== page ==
First, thanks to Jennifer McFadden for being the inspiration for this post; this one is for her.
I wish I could sit my muse upon my shoulder at my pleasure and have her whisper inspiration in my ear, but I can’t; she’d be knocked senseless within minutes by reality. Sometimes I have to force her up and out of my soul, and I do that by writing whether I feel like it or not.
When I was young (and yes there was a day) and working through my first novel, which was a dreadful mess, I only wrote when I was inspired by my characters or by a plot-line that fascinated me. I never forced myself to sit down and write, nor did I try to keep up any kind of writing schedule. I was quite the bohemian.
And I was never published.
This time around, I took a different attitude and decided I would subject myself to same work ethic with my writing as I do with my job. I would write at specific times in the evening, no excuses, even if it meant that I did nothing more than switch three sentences and a comma.
Never underestimate the amount of self-discipline it takes to be a writer. It is enormous.
I’m glad I built that work ethic and made myself write even on days I didn’t have to, because two weeks ago, my agent sent me edits for my novel. One of those edits included a recommendation for an additional chapter. I imposed a deadline on myself to have those edits back to her in two weeks.
I didn’t have time to wait for my muse to strike. At first, I had no inspiration for the new chapter; I didn’t see a way to write it without giving away plot points I wanted to hold back. However, I remembered my promise to work even when I didn’t feel like it, so I started writing.
I had to brainstorm with myself almost constantly. I put my characters into multiple situations and tried to foresee the possible outcomes. I can’t begin to tell you how many words were jettisoned into that mystical nowhereland by the delete key. However, with sustained effort, the chapter became clear. I’ll know how well that chapter stands when I get Weronika’s next round of edits. I’ve promised myself I’m not going to look at it again until she sends my novel back, so I will have some distance from it, but when it left my hands, I felt good about it.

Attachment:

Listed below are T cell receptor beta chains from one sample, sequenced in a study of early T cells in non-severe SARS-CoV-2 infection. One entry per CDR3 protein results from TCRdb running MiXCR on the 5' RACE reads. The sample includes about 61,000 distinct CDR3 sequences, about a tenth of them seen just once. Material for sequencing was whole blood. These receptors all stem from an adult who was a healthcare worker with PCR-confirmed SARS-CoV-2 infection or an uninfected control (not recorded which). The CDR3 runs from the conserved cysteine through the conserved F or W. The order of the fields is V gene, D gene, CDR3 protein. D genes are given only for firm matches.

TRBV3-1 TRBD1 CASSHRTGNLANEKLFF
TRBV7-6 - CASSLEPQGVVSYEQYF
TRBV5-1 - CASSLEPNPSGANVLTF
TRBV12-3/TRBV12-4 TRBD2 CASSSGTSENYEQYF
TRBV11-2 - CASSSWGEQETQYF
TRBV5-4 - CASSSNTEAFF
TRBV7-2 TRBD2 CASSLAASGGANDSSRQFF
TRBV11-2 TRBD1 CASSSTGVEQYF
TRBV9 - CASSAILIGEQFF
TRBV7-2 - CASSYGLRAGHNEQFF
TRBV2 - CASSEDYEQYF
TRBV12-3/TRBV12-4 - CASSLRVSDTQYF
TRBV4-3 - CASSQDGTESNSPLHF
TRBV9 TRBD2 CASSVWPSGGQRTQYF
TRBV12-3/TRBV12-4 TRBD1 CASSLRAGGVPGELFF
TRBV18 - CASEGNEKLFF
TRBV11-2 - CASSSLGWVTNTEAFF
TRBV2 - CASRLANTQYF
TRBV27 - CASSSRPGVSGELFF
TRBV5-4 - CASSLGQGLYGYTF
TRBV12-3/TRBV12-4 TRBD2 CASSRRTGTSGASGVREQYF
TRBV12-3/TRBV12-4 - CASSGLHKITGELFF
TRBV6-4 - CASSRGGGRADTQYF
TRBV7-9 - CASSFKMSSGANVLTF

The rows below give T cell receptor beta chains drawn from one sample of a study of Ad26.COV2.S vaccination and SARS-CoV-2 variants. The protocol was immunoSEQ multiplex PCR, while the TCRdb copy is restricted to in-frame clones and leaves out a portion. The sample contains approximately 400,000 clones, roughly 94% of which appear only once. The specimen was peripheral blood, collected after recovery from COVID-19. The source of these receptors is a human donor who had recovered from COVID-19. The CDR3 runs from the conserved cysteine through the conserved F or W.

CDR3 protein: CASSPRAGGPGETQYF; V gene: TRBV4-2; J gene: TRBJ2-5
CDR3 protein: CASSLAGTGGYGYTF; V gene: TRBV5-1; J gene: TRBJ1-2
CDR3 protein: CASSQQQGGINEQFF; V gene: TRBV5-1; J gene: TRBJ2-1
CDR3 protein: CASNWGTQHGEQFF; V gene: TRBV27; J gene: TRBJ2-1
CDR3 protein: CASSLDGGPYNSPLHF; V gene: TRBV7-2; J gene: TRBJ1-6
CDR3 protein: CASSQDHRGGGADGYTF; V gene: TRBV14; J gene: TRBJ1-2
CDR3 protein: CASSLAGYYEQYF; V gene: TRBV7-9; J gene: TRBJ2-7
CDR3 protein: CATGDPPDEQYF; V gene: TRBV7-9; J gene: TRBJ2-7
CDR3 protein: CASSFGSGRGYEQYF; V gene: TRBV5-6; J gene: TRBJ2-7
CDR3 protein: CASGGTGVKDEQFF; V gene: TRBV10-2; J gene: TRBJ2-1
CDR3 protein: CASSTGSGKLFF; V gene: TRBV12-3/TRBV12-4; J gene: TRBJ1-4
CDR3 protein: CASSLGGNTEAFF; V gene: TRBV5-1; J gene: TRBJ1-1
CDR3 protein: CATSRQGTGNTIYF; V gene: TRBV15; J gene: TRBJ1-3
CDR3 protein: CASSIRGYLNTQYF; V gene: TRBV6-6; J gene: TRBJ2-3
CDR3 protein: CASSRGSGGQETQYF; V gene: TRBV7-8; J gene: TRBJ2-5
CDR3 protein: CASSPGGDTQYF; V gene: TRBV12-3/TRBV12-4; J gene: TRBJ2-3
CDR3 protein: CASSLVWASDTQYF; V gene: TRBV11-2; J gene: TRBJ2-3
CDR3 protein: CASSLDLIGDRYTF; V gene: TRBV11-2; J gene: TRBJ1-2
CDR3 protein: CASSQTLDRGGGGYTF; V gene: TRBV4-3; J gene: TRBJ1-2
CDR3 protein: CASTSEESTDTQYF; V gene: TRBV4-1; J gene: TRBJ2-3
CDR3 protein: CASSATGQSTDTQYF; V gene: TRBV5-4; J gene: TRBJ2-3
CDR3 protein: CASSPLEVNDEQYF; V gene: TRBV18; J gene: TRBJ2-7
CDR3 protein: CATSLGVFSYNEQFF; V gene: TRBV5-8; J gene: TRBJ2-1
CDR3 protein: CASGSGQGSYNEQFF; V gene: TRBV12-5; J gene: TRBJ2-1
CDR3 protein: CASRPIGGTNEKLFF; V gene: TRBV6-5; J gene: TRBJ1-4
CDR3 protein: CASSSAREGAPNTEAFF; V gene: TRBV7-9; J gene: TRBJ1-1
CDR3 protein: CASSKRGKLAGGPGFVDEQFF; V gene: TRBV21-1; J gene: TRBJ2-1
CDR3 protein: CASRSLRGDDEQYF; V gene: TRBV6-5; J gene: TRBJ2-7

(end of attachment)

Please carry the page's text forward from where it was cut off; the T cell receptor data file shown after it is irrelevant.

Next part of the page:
Sometimes when I’m stuck or uninspired, I start writing for the sake of writing. I don’t worry about 1-3-1 for my chapter or who’s on first or how this plot may look 60,000 words down the line. I just write. I did that recently with Guillermo. I just completely tossed every writing rule in the gutter and started writing the scene the way I saw it unfolding in my mind. A few edits later, with those writing rules in mind, I managed to eke out a short, but lovely, first chapter for In the Garden of Forever. I’m not worried about the length of it for now. I know as I go deeper into the novel and Guillermo reveals more of himself, I’ll find more words for that first chapter.
By forcing myself to write, even when I don’t feel like it, I build on the self-discipline that I will need to get me through those deadlines when I must write. Nowadays I just remind myself that it’s no longer about me. When I signed on as Weronika’s client, I signed into a partnership, and her ability to work depends on my ability to meet deadlines.
That line of thought got me through the synopses. The synopsis for the second novel in my Katharoi series was easy–I already had a clear idea of how I wanted the plot to develop in Dolorosa. The third novel was a complete mystery. Well, not a complete mystery, I knew bad things were going to happen, but I just didn’t know in what order. One night, I sat staring at the computer, my mind an utter blank. I decided to give up and go to bed.
The next morning the solution came to me like an epiphany, and the synopsis was done in no time. Sometimes I need to retreat so I can see the way clearly. Every situation is different.
So what about you? What do you do when you’re uninspired? Do you force your way forward or do you retreat? What is your writing work ethic like? Whatever you do, check out Kat’s hilarious post on How a Writer Avoids Working on a Deadline.